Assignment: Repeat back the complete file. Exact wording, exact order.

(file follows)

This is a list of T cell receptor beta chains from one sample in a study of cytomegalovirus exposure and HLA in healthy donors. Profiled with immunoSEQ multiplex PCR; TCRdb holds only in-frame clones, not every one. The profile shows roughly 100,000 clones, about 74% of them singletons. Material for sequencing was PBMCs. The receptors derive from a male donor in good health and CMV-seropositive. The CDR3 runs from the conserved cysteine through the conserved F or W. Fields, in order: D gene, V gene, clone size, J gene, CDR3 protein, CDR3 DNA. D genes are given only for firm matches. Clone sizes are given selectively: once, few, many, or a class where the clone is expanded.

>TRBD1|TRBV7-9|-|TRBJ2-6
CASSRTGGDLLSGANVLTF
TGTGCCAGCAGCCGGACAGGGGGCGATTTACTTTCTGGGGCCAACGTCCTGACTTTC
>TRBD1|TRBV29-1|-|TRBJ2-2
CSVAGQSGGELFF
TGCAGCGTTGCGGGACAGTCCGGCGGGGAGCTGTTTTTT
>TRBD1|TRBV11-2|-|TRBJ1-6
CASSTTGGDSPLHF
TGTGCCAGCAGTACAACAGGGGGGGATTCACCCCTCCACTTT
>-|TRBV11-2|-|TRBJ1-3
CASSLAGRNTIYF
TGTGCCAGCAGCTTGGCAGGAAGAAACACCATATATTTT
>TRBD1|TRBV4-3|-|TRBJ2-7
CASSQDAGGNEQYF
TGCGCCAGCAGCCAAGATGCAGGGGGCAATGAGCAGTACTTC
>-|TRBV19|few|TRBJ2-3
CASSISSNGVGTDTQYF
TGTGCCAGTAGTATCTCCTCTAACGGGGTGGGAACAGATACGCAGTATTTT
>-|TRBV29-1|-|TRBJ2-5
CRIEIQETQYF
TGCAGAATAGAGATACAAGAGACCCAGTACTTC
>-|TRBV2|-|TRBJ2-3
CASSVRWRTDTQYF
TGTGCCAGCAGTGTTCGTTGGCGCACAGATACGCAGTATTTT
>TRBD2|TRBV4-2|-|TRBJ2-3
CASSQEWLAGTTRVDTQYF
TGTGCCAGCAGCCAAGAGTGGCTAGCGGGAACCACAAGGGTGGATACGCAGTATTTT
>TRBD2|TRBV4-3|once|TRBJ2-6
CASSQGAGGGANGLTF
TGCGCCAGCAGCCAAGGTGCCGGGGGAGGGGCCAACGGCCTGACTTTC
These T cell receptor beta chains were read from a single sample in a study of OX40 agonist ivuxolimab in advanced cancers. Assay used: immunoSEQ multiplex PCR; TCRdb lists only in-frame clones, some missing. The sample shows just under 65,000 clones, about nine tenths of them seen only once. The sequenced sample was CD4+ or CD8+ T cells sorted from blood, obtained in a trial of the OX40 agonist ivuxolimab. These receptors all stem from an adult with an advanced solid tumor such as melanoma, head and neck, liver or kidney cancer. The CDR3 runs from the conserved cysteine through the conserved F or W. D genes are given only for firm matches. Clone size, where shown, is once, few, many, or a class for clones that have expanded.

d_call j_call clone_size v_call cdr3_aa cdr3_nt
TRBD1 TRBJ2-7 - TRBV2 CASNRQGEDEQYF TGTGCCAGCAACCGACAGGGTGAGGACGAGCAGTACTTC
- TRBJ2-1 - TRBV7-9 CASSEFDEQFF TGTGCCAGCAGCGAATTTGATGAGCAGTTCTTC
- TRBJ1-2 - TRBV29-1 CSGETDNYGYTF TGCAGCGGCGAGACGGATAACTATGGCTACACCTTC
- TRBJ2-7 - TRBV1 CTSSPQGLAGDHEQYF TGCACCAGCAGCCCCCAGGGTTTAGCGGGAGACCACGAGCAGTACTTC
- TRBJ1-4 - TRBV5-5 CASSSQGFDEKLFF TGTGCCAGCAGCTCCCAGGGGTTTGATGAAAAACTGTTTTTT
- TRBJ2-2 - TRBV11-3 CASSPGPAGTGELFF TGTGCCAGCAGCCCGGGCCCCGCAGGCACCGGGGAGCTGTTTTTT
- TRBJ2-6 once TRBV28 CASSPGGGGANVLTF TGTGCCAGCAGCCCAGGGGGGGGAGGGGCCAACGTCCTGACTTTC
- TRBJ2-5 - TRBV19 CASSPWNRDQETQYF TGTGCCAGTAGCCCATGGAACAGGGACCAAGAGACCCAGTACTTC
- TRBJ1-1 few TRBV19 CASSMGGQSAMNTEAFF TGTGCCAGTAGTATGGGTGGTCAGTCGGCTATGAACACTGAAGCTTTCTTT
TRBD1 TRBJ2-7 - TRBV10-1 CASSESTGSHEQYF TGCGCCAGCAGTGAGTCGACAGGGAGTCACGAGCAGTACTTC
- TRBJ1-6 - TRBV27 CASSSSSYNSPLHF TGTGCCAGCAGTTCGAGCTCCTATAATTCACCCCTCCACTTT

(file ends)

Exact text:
This is a list of T cell receptor beta chains from one sample in a study of cytomegalovirus exposure and HLA in healthy donors. Profiled with immunoSEQ multiplex PCR; TCRdb holds only in-frame clones, not every one. The profile shows roughly 100,000 clones, about 74% of them singletons. Material for sequencing was PBMCs. The receptors derive from a male donor in good health and CMV-seropositive. The CDR3 runs from the conserved cysteine through the conserved F or W. Fields, in order: D gene, V gene, clone size, J gene, CDR3 protein, CDR3 DNA. D genes are given only for firm matches. Clone sizes are given selectively: once, few, many, or a class where the clone is expanded.

>TRBD1|TRBV7-9|-|TRBJ2-6
CASSRTGGDLLSGANVLTF
TGTGCCAGCAGCCGGACAGGGGGCGATTTACTTTCTGGGGCCAACGTCCTGACTTTC
>TRBD1|TRBV29-1|-|TRBJ2-2
CSVAGQSGGELFF
TGCAGCGTTGCGGGACAGTCCGGCGGGGAGCTGTTTTTT
>TRBD1|TRBV11-2|-|TRBJ1-6
CASSTTGGDSPLHF
TGTGCCAGCAGTACAACAGGGGGGGATTCACCCCTCCACTTT
>-|TRBV11-2|-|TRBJ1-3
CASSLAGRNTIYF
TGTGCCAGCAGCTTGGCAGGAAGAAACACCATATATTTT
>TRBD1|TRBV4-3|-|TRBJ2-7
CASSQDAGGNEQYF
TGCGCCAGCAGCCAAGATGCAGGGGGCAATGAGCAGTACTTC
>-|TRBV19|few|TRBJ2-3
CASSISSNGVGTDTQYF
TGTGCCAGTAGTATCTCCTCTAACGGGGTGGGAACAGATACGCAGTATTTT
>-|TRBV29-1|-|TRBJ2-5
CRIEIQETQYF
TGCAGAATAGAGATACAAGAGACCCAGTACTTC
>-|TRBV2|-|TRBJ2-3
CASSVRWRTDTQYF
TGTGCCAGCAGTGTTCGTTGGCGCACAGATACGCAGTATTTT
>TRBD2|TRBV4-2|-|TRBJ2-3
CASSQEWLAGTTRVDTQYF
TGTGCCAGCAGCCAAGAGTGGCTAGCGGGAACCACAAGGGTGGATACGCAGTATTTT
>TRBD2|TRBV4-3|once|TRBJ2-6
CASSQGAGGGANGLTF
TGCGCCAGCAGCCAAGGTGCCGGGGGAGGGGCCAACGGCCTGACTTTC
These T cell receptor beta chains were read from a single sample in a study of OX40 agonist ivuxolimab in advanced cancers. Assay used: immunoSEQ multiplex PCR; TCRdb lists only in-frame clones, some missing. The sample shows just under 65,000 clones, about nine tenths of them seen only once. The sequenced sample was CD4+ or CD8+ T cells sorted from blood, obtained in a trial of the OX40 agonist ivuxolimab. These receptors all stem from an adult with an advanced solid tumor such as melanoma, head and neck, liver or kidney cancer. The CDR3 runs from the conserved cysteine through the conserved F or W. D genes are given only for firm matches. Clone size, where shown, is once, few, many, or a class for clones that have expanded.

d_call j_call clone_size v_call cdr3_aa cdr3_nt
TRBD1 TRBJ2-7 - TRBV2 CASNRQGEDEQYF TGTGCCAGCAACCGACAGGGTGAGGACGAGCAGTACTTC
- TRBJ2-1 - TRBV7-9 CASSEFDEQFF TGTGCCAGCAGCGAATTTGATGAGCAGTTCTTC
- TRBJ1-2 - TRBV29-1 CSGETDNYGYTF TGCAGCGGCGAGACGGATAACTATGGCTACACCTTC
- TRBJ2-7 - TRBV1 CTSSPQGLAGDHEQYF TGCACCAGCAGCCCCCAGGGTTTAGCGGGAGACCACGAGCAGTACTTC
- TRBJ1-4 - TRBV5-5 CASSSQGFDEKLFF TGTGCCAGCAGCTCCCAGGGGTTTGATGAAAAACTGTTTTTT
- TRBJ2-2 - TRBV11-3 CASSPGPAGTGELFF TGTGCCAGCAGCCCGGGCCCCGCAGGCACCGGGGAGCTGTTTTTT
- TRBJ2-6 once TRBV28 CASSPGGGGANVLTF TGTGCCAGCAGCCCAGGGGGGGGAGGGGCCAACGTCCTGACTTTC
- TRBJ2-5 - TRBV19 CASSPWNRDQETQYF TGTGCCAGTAGCCCATGGAACAGGGACCAAGAGACCCAGTACTTC
- TRBJ1-1 few TRBV19 CASSMGGQSAMNTEAFF TGTGCCAGTAGTATGGGTGGTCAGTCGGCTATGAACACTGAAGCTTTCTTT
TRBD1 TRBJ2-7 - TRBV10-1 CASSESTGSHEQYF TGCGCCAGCAGTGAGTCGACAGGGAGTCACGAGCAGTACTTC
- TRBJ1-6 - TRBV27 CASSSSSYNSPLHF TGTGCCAGCAGTTCGAGCTCCTATAATTCACCCCTCCACTTT